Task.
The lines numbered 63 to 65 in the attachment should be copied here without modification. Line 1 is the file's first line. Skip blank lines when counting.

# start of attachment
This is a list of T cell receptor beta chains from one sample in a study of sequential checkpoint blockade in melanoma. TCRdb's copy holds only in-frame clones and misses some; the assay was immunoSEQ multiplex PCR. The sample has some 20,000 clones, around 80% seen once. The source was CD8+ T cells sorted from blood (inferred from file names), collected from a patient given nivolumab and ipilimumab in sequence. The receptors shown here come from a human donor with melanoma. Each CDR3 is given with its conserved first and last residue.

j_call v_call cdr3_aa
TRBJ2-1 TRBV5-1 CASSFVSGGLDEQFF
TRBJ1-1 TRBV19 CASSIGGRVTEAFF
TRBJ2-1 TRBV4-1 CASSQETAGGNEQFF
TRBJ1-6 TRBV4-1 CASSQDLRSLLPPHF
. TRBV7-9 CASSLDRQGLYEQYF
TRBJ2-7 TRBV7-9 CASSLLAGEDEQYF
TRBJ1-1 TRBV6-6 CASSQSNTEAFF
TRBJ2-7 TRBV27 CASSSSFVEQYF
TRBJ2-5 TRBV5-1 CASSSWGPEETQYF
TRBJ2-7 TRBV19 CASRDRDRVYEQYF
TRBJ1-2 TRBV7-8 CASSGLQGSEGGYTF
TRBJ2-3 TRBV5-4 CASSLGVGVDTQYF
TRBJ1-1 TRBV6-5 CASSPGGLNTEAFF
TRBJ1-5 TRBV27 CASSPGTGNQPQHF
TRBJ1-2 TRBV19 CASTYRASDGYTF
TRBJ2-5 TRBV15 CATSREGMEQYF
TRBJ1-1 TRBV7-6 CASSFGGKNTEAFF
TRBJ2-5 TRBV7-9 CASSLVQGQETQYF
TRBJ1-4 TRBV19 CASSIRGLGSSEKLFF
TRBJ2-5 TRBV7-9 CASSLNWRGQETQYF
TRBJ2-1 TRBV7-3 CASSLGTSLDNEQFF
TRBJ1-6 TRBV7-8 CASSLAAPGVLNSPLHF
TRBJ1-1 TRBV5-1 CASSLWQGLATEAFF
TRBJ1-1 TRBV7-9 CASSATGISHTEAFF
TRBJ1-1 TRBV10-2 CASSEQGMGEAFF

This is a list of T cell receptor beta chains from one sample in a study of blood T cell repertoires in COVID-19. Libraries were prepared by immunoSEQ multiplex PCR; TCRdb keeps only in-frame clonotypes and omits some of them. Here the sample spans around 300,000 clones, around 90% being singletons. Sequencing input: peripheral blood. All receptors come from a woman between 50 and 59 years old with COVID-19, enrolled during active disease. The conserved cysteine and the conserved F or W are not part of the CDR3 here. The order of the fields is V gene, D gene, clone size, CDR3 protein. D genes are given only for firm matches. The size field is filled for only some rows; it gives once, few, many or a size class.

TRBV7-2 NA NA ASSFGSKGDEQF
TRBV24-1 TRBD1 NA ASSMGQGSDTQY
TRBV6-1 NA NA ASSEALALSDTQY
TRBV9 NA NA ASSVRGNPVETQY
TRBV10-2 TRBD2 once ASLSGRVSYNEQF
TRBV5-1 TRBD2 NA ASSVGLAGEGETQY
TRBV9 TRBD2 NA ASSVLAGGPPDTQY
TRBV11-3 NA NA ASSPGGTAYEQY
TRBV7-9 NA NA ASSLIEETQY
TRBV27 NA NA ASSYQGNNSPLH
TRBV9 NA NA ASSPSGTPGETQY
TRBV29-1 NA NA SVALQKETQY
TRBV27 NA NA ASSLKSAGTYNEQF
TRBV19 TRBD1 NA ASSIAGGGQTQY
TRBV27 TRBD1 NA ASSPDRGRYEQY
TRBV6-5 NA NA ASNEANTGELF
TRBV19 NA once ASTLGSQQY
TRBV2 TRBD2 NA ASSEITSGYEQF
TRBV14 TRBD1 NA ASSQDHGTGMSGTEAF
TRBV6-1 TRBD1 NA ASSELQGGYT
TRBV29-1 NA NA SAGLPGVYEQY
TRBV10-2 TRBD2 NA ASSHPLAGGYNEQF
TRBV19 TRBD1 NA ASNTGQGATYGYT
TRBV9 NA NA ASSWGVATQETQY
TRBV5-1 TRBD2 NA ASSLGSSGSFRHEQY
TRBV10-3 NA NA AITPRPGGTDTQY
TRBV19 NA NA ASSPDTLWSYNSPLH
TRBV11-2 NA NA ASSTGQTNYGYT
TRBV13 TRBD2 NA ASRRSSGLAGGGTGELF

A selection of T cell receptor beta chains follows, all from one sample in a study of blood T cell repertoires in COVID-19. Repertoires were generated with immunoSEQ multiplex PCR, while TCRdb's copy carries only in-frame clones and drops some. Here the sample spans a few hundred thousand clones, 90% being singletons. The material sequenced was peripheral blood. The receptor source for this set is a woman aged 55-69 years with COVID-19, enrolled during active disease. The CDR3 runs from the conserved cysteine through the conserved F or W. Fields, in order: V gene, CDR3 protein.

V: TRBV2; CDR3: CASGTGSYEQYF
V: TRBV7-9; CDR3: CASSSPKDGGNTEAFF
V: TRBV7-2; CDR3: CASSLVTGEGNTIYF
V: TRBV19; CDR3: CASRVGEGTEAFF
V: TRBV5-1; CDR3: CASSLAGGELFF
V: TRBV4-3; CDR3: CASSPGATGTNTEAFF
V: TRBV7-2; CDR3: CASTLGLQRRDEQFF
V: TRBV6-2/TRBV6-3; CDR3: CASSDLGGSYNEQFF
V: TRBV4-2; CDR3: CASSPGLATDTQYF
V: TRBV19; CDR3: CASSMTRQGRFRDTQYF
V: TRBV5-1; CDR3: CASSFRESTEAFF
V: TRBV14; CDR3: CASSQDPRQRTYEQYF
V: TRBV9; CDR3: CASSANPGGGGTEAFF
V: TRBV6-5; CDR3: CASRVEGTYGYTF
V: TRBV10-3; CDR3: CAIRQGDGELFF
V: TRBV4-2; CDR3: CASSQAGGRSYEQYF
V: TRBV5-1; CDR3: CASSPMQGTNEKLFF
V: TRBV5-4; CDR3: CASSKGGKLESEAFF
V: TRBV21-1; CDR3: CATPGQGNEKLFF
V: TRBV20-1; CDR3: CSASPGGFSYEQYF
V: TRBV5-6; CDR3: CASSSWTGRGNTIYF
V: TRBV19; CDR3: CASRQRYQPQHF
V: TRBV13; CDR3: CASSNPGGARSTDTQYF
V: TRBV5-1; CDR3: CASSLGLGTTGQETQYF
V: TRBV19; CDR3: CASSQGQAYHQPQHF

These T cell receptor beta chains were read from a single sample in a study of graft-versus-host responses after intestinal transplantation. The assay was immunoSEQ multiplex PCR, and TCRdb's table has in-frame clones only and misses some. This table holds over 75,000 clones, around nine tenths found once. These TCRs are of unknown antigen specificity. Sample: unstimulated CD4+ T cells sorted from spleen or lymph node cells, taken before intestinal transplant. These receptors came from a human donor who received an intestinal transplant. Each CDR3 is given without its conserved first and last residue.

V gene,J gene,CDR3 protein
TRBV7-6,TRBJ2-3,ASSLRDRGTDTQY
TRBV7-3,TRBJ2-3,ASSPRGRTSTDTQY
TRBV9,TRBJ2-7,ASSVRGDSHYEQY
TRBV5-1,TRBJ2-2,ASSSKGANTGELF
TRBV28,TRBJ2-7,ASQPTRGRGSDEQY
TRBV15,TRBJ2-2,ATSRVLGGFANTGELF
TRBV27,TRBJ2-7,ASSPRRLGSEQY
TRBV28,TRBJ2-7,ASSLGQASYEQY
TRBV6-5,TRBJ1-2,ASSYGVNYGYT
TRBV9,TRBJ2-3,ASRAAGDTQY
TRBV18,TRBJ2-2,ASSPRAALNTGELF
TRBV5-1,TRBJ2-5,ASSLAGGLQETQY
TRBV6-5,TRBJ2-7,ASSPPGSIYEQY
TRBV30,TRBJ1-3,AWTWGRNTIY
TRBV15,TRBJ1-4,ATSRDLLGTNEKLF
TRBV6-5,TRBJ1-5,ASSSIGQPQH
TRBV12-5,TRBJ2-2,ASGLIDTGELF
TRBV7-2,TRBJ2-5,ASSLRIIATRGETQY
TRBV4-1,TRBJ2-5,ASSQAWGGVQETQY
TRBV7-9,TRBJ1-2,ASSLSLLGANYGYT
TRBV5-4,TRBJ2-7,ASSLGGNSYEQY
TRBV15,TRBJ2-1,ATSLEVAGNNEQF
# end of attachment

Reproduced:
V: TRBV5-1; CDR3: CASSLAGGELFF
V: TRBV4-3; CDR3: CASSPGATGTNTEAFF
V: TRBV7-2; CDR3: CASTLGLQRRDEQFF